credential. CREDENTIALS should be formatted as follows:

    user:password

    Example: --basic_auth=admin:secret

openapi server start YAML [NAME]
                  [--directory=DIRECTORY]
                  [--port=PORT]
                  [--server=SERVER]
                  [--host=HOST]
                  [--verbose]
                  [--debug]
                  [--fg]
                  [--os]
    starts an openapi web service using YAML as a specification
    TODO: directory is hard coded as None, and in server.py it
      defaults to the directory where the yaml file lives. Can
      we just remove this argument?

openapi server stop NAME
    stops the openapi service with the given name
    TODO: where does this command has to be started from

openapi server list [NAME] [--output=OUTPUT]
    Provides a list of all OpenAPI services in the registry

openapi server ps [NAME] [--output=OUTPUT]
    list the running openapi service

openapi register add NAME ENDPOINT
    Openapi comes with a service registry in which we can register
    openapi services.

openapi register filename NAME
    In case you have a yaml file the openapi service can also be
    registerd from a yaml file

openapi register delete NAME
    Deletes the names service from the registry

openapi register list [NAME] [--output=OUTPUT]
    Provides a list of all registerd OpenAPI services

Basic Examples

Please follow Pytest Information document for pytests related information

We have included a significant number of tests that aso serve as examples

Example: One function in a python file

  1. Please check Python file.

  2. Run below command to generate yaml file and start server

    cms openapi generate get_processor_name --filename=./tests/server-cpu/cpu.py
    

Example: Multiple functions in python file

  1. Please check Python file

  2. Run below command to generate yaml file and start server

    cms openapi generate --filename=./tests/generator-calculator/calculator.py --all_functions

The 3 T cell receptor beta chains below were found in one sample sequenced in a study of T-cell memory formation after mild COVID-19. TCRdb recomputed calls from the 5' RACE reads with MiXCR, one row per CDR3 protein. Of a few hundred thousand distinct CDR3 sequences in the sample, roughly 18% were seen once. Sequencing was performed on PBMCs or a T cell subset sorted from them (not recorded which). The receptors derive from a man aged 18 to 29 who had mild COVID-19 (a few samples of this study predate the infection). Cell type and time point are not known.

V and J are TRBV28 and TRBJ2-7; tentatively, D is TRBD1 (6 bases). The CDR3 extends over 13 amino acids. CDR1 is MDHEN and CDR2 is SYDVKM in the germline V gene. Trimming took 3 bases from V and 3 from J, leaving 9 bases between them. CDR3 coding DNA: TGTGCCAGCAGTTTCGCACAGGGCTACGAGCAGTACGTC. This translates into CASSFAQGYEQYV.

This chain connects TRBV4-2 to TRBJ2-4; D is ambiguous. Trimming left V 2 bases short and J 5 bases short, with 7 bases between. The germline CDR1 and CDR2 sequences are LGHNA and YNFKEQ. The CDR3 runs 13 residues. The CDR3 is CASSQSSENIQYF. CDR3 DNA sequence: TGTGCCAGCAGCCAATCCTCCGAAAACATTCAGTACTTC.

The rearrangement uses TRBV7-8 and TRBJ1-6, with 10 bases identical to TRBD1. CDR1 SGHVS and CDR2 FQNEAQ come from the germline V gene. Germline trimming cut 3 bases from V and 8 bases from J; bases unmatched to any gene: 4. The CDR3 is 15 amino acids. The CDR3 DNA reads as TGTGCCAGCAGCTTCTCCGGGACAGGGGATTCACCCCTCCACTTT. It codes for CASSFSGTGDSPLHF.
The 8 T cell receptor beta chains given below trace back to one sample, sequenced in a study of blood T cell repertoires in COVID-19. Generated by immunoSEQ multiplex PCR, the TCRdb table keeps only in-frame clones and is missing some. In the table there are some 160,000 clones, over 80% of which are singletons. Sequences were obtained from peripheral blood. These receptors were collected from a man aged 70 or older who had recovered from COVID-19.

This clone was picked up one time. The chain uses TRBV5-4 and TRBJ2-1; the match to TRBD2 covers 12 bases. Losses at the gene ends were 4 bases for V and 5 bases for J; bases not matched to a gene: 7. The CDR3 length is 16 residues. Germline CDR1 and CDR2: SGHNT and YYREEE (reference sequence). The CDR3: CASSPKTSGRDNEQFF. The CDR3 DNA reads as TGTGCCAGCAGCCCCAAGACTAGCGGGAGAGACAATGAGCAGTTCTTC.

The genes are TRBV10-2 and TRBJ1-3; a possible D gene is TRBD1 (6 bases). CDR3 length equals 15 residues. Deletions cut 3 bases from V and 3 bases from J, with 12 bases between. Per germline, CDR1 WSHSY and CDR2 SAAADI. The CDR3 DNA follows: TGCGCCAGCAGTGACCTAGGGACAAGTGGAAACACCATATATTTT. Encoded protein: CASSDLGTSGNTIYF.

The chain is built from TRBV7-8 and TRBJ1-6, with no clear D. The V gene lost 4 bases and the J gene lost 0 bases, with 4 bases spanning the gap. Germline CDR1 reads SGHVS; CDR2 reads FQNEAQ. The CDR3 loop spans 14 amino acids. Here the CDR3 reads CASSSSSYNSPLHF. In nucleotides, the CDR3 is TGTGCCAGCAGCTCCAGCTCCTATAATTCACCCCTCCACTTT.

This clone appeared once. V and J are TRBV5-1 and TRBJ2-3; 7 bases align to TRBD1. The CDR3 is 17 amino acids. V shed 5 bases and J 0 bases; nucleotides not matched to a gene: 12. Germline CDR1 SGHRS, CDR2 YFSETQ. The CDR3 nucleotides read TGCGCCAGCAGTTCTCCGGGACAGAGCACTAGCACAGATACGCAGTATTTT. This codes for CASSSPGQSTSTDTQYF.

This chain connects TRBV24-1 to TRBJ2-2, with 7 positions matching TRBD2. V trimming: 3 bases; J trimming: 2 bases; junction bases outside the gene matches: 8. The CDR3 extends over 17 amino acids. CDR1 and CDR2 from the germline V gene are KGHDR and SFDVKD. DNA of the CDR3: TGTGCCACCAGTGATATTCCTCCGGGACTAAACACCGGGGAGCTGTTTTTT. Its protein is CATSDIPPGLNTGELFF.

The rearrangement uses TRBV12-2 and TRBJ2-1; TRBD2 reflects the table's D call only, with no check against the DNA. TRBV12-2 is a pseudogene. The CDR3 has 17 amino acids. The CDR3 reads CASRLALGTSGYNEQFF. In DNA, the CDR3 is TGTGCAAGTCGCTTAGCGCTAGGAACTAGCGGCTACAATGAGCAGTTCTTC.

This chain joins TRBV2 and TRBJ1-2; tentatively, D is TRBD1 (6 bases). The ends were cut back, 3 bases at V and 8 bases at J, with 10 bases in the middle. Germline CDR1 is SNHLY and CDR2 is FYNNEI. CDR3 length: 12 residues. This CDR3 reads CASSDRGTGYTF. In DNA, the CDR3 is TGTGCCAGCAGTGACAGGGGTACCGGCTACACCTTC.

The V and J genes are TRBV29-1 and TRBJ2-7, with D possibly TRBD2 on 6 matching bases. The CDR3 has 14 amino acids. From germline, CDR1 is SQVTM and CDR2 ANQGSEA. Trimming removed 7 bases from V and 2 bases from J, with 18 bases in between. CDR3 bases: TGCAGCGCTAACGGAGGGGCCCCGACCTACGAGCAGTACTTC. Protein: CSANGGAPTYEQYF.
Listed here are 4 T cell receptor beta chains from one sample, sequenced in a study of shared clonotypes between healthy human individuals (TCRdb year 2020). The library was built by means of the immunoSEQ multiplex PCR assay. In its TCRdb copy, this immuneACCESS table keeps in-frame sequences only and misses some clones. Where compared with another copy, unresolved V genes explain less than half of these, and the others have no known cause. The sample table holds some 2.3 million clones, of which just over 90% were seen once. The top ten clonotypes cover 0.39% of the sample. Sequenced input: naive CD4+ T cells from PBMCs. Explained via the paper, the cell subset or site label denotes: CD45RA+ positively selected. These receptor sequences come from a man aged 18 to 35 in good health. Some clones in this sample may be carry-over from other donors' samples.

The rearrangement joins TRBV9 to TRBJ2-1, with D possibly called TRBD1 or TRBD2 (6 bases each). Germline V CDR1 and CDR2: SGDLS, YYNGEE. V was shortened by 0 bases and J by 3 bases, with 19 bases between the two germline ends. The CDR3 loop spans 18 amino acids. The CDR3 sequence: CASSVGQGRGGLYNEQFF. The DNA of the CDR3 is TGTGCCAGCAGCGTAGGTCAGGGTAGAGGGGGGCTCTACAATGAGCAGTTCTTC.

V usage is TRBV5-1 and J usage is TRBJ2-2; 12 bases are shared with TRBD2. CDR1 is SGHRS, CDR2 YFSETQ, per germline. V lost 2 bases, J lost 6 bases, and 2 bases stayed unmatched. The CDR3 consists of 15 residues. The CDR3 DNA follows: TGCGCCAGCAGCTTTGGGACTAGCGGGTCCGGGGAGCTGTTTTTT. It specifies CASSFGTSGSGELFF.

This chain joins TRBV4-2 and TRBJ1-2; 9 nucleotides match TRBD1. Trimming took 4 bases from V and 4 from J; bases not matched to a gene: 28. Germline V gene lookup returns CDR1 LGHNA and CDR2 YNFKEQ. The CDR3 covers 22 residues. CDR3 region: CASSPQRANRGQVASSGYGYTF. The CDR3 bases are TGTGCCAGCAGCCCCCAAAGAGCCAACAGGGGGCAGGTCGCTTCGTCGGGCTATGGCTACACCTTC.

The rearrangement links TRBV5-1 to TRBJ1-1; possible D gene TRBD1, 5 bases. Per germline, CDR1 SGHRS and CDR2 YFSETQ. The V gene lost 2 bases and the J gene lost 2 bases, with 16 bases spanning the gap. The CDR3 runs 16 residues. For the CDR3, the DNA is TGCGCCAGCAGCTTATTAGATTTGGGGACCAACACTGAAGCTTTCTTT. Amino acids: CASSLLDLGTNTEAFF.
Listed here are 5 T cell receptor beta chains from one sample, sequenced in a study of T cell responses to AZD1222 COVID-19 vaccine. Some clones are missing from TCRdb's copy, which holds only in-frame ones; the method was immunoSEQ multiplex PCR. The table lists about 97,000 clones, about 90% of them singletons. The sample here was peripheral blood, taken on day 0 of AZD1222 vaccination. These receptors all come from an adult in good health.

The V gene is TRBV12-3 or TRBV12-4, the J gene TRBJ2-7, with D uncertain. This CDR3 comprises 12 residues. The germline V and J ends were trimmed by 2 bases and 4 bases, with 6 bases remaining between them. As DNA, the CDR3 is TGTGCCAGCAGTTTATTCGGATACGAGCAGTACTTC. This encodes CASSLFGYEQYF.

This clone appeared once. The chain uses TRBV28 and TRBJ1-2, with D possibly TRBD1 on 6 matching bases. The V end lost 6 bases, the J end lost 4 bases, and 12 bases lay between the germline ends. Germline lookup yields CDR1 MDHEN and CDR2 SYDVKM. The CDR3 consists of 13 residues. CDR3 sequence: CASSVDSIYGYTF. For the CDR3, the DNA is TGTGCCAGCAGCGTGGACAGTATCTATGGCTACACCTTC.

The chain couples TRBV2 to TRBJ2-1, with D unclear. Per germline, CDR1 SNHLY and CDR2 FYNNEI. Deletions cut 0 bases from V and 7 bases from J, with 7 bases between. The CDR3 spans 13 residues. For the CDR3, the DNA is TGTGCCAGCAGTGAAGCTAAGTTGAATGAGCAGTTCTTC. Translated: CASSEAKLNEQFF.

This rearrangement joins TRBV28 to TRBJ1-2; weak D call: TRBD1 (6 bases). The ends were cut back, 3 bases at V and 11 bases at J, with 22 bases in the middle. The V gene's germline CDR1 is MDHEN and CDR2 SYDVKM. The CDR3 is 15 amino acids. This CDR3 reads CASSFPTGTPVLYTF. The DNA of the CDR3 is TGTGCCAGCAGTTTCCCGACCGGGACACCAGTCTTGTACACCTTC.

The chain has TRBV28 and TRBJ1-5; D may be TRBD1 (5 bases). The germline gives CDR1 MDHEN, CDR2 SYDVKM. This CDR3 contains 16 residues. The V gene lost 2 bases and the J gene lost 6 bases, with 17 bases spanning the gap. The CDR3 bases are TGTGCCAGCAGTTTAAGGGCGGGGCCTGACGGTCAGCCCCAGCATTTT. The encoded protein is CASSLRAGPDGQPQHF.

cms openapi generate server start ./tests/generator-calculator/calculator.py
    

Example: Function(s) in python class file

  1. Please check Python file

  2. Run below command to generate yaml file and start server

    cms openapi generate Calculator \
        --filename=./tests/generator-testclass/calculator.py \
        --import_class"
    cms openapi server start ./tests/generator-testclass/calculator.yaml
    curl -X GET "http://localhost:8080/cloudmesh/Calculator/multiplyint?x=1&y=5"
    cms openapi server stop Calculator
    

Example: Uploading data

Code to handle uploads is located in cloudmesh-openapi/tests/generator-upload. The code snippet in uploadexample.py and the specification in uploadexample.yaml can be added to existing projects by adding the --enable_upload flag to the cms openapi generate command. The web service will be able to retrieve the uploaded file from ~/.cloudmesh/upload-file/.

Upload example

This example shows how to upload a CSV file and how the web service can retrieve it.

First, generate the OpenAPI specification and start the server

cms openapi generate print_csv2np \
    --filename=./tests/generator-upload/csv_reader.py \
    --enable_upload
cms openapi server start ./tests/generator-upload/csv_reader.yaml

Next, navigate to localhost:8080/cloudmesh/ui. Click to open the /upload endpoint, then click 'Try it out.' Click to choose a file to upload, then upload tests/generator-upload/np_test.csv. Click 'Execute' to complete the upload.

The uploaded file will be located at ~/.cloudmesh/upload-file/[filename]. The file tests/generator-upload/csv_reader.py contains some example code to retrieve the array in the uploaded file. To see this in action, click to open the /print_csv2np endpoint, then click 'Try it out.' Enter "np_test.csv" in the field that prompts for a filename, and then click Execute to view the numpy array defined by the CSV file.

Example: Pipeline Anova SVM Example

This example is based on the sklearn example here